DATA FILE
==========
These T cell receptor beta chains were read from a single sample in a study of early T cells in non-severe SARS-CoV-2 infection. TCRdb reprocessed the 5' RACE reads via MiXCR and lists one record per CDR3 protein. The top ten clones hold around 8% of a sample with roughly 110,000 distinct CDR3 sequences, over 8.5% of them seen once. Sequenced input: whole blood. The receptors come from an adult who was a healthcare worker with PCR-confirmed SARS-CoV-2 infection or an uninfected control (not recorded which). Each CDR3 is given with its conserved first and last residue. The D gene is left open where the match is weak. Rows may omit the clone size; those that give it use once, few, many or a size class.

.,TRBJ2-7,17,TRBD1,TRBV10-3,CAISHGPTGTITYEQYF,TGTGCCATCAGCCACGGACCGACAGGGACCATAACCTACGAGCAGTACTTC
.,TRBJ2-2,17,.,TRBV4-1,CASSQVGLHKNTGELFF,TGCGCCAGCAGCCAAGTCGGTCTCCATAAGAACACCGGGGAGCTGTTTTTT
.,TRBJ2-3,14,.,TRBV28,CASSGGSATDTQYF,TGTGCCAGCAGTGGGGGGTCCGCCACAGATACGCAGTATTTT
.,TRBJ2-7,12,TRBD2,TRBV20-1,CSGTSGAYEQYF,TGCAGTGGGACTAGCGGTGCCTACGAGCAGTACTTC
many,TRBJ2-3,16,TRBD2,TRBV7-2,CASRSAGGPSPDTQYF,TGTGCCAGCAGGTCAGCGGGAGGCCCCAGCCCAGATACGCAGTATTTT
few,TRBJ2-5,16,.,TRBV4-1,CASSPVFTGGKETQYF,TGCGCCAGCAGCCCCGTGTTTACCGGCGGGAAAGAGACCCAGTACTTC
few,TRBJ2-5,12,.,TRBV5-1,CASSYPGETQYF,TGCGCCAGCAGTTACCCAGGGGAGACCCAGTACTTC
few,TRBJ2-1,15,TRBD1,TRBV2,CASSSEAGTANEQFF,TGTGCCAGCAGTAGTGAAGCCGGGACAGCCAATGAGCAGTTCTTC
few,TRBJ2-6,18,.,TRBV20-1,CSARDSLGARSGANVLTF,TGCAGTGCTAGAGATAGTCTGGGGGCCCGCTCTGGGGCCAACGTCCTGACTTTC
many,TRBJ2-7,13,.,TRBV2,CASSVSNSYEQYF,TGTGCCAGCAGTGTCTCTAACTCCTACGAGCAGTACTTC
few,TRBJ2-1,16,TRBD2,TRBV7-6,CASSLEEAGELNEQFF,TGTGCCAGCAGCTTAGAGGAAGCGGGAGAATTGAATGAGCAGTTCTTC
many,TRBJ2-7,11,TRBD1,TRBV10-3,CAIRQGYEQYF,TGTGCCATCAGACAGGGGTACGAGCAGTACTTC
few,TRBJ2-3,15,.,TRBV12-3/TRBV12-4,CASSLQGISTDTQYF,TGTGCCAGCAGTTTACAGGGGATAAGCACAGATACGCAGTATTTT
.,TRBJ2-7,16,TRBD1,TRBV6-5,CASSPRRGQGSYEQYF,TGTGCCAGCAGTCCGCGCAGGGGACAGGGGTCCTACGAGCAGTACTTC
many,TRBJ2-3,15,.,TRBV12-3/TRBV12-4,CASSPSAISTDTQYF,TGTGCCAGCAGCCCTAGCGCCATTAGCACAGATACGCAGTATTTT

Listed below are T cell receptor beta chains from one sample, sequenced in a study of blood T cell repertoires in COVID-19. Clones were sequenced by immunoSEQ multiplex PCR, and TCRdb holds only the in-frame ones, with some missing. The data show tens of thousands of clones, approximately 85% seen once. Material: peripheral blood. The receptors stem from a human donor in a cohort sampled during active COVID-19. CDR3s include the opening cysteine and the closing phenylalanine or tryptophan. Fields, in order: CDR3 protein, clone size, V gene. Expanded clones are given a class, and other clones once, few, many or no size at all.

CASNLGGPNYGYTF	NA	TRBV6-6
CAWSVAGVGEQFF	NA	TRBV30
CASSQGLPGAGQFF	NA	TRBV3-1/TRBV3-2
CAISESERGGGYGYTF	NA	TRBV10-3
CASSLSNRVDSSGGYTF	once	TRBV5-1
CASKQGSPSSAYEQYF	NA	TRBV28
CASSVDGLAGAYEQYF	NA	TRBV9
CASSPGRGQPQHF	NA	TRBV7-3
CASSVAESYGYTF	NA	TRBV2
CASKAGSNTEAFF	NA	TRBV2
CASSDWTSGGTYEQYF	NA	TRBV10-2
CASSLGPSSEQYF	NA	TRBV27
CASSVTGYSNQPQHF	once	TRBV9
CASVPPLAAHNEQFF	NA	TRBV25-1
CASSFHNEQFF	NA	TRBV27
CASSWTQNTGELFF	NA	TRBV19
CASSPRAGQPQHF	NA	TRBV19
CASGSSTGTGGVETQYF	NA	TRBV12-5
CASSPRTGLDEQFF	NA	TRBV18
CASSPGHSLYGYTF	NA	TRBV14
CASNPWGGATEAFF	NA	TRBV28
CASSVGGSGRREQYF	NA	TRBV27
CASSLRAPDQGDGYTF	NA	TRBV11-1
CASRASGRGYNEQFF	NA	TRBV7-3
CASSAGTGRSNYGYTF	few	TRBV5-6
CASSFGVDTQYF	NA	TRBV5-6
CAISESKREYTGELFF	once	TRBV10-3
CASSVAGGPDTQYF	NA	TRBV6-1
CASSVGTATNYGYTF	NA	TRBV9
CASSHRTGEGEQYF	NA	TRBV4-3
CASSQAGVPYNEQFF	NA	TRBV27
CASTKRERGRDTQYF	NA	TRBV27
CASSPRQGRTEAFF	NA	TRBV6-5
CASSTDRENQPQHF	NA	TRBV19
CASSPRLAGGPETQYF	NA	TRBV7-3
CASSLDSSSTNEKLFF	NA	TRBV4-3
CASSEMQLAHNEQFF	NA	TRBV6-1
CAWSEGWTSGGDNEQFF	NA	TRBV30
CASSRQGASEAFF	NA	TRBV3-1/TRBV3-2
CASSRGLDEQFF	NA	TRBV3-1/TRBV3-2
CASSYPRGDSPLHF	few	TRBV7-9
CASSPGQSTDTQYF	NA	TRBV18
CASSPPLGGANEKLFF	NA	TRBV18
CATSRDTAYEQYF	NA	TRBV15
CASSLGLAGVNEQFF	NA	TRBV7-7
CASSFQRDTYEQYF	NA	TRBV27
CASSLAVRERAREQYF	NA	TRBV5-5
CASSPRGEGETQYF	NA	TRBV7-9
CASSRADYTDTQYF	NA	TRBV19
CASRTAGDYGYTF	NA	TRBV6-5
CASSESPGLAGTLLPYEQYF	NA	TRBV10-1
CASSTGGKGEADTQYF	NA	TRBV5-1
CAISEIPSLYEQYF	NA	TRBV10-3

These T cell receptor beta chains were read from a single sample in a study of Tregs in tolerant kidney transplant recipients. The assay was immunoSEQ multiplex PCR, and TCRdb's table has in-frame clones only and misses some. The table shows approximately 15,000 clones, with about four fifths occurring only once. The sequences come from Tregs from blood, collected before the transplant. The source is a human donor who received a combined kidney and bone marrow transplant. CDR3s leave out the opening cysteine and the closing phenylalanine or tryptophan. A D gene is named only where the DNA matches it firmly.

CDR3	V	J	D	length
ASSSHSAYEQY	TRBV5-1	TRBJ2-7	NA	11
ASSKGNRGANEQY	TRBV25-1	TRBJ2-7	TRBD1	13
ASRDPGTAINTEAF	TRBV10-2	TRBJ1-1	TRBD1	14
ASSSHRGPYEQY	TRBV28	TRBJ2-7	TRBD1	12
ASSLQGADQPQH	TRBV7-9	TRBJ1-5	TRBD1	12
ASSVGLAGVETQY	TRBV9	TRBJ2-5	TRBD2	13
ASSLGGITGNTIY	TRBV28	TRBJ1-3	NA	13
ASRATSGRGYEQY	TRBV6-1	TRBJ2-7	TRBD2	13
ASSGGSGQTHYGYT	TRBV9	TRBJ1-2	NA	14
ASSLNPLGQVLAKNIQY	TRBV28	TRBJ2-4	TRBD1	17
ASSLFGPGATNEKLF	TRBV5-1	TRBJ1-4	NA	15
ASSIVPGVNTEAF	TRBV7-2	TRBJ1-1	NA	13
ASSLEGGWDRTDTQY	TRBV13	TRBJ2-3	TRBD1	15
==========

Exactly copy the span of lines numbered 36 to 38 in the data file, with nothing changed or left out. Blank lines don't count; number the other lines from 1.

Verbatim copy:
CASSPRTGLDEQFF	NA	TRBV18
CASSPGHSLYGYTF	NA	TRBV14
CASNPWGGATEAFF	NA	TRBV28